Even when she has come into heat (yay!) and you've gotten the AI guy out in time (double yay!), she may not "take" the first time.
In the harder winter months, these problems often mean she'll be far less likely to come into heat, her optimal breeding window within that heat will be shorter, or she may be less likely to take to breeding.
If she isn't getting the nutrients she needs, you can expect dramatic weight loss, especially in cold weather, an irregular heat cycle, and inability to take to pregnancy if she does come into heat. Remember, she'll need to get enough nutrients for her own maintenance, to make the milk she's giving you, to build a nice healthy calf, and don't forget--she's got to have enough energy to birth that calf without problems.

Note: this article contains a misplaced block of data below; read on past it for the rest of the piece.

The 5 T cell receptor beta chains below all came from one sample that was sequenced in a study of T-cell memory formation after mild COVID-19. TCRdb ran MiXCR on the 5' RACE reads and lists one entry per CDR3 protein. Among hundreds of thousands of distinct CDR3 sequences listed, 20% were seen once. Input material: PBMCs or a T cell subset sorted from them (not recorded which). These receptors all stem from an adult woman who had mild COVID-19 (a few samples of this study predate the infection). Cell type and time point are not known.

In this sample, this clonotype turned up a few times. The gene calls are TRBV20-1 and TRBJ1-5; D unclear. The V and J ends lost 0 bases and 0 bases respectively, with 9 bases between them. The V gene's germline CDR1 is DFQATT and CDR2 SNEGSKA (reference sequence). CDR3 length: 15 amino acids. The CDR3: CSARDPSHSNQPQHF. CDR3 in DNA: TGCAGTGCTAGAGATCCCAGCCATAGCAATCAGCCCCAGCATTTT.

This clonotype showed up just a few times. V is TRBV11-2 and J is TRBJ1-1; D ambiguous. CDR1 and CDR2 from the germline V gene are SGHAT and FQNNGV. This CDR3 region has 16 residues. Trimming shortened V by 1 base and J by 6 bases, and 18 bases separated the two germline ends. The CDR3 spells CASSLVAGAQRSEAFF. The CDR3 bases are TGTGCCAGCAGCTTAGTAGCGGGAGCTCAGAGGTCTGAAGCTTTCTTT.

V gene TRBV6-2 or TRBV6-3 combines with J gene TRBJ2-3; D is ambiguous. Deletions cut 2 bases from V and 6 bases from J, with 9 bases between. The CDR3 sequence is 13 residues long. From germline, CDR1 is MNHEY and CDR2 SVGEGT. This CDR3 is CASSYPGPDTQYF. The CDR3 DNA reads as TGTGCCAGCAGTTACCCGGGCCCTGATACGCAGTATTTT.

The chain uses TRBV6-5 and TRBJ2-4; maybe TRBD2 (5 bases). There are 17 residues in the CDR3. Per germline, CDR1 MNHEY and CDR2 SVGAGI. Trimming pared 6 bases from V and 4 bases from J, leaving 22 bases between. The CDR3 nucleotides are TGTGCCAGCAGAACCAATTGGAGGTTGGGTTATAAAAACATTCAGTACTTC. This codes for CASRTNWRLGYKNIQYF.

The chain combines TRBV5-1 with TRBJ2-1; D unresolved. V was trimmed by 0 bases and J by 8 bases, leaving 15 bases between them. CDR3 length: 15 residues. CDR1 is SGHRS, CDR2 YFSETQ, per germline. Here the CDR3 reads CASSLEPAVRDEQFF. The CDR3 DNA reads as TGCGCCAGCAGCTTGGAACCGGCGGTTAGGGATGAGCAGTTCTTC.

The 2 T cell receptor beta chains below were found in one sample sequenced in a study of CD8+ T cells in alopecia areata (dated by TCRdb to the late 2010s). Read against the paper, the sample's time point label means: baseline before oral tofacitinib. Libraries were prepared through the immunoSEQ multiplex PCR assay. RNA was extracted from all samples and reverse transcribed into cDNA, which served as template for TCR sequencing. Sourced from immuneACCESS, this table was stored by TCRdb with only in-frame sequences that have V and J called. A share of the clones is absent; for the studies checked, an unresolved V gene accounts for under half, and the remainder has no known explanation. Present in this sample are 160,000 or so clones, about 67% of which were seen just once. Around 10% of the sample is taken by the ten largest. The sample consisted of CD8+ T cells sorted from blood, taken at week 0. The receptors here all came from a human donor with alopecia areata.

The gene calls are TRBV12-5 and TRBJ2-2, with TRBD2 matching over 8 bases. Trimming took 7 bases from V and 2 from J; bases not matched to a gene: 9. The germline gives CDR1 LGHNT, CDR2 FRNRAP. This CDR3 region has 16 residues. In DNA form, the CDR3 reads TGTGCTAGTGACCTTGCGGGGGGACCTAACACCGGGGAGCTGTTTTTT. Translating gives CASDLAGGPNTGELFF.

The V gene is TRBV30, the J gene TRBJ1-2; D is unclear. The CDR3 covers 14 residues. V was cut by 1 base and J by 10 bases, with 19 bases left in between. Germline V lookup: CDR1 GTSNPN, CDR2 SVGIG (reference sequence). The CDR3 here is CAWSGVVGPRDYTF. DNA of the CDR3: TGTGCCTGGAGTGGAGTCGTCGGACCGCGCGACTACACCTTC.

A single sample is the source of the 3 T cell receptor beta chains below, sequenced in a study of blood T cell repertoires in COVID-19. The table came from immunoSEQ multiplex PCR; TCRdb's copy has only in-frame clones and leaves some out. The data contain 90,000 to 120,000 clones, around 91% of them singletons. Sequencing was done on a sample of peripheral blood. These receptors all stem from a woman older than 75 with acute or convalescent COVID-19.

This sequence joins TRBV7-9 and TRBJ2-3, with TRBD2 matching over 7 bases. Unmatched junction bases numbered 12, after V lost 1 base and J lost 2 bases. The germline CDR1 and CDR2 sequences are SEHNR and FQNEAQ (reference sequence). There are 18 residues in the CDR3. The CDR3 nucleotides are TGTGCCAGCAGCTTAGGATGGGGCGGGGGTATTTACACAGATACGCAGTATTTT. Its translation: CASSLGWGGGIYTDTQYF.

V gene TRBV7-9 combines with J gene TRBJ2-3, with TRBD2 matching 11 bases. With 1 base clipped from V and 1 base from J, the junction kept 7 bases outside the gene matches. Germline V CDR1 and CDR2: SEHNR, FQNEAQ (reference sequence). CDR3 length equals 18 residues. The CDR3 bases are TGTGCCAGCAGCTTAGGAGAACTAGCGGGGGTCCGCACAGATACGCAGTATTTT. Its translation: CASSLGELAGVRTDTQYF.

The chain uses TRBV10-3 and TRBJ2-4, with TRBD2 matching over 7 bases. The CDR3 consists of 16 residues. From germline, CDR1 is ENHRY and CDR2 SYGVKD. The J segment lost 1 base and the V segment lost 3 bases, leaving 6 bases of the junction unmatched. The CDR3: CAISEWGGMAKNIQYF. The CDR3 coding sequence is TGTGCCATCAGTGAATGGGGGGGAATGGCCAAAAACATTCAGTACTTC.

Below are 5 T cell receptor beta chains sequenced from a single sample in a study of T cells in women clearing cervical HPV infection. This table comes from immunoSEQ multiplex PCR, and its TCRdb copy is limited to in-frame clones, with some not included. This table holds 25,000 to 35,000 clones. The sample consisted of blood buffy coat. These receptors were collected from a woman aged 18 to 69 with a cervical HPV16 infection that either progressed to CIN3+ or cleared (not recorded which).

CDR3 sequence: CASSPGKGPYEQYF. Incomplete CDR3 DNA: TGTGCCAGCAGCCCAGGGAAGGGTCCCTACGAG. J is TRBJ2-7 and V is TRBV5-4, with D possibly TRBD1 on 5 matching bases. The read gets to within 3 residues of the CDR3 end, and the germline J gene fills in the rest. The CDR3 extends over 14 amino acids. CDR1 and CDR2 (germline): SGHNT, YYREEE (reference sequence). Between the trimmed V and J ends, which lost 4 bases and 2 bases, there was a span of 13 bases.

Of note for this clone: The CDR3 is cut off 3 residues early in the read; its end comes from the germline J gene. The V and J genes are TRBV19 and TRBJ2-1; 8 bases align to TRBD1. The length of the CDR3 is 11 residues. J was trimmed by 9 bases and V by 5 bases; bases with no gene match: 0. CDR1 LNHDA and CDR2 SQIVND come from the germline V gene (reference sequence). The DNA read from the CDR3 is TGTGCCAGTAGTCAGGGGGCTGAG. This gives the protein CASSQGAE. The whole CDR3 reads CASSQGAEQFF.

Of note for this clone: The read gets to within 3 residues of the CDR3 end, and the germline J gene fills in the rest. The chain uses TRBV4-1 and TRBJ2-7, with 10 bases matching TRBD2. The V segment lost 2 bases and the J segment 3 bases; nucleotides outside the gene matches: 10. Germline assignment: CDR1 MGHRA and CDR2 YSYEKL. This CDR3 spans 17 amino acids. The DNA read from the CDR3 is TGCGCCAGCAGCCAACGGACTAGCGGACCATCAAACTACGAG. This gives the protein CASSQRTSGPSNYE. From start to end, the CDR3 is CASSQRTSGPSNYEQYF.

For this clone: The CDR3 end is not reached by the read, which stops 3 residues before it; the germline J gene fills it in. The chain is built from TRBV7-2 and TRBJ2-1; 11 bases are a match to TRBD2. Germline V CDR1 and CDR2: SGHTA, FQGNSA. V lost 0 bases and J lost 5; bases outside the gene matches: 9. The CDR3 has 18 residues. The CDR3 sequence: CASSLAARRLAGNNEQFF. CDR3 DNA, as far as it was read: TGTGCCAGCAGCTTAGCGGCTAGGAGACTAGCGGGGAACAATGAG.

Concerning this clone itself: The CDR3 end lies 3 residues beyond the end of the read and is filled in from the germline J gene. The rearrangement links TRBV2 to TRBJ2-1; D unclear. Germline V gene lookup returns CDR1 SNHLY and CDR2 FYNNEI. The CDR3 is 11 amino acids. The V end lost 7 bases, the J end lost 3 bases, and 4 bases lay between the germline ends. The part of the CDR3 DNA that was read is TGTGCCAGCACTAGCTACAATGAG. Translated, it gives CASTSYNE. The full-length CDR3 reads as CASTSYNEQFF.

These notions are based on the common myth that a lot of unbred does and doe fawns come into heat during a one-week period in mid-December -- the second rut.
A limited number of does may come into heat early, but the rut peaks in mid-November, and that peak-rut period could be considered analogous to the predictable heat of August.
In the past some writers have promoted the idea that a few older does will come into heat as early as late October.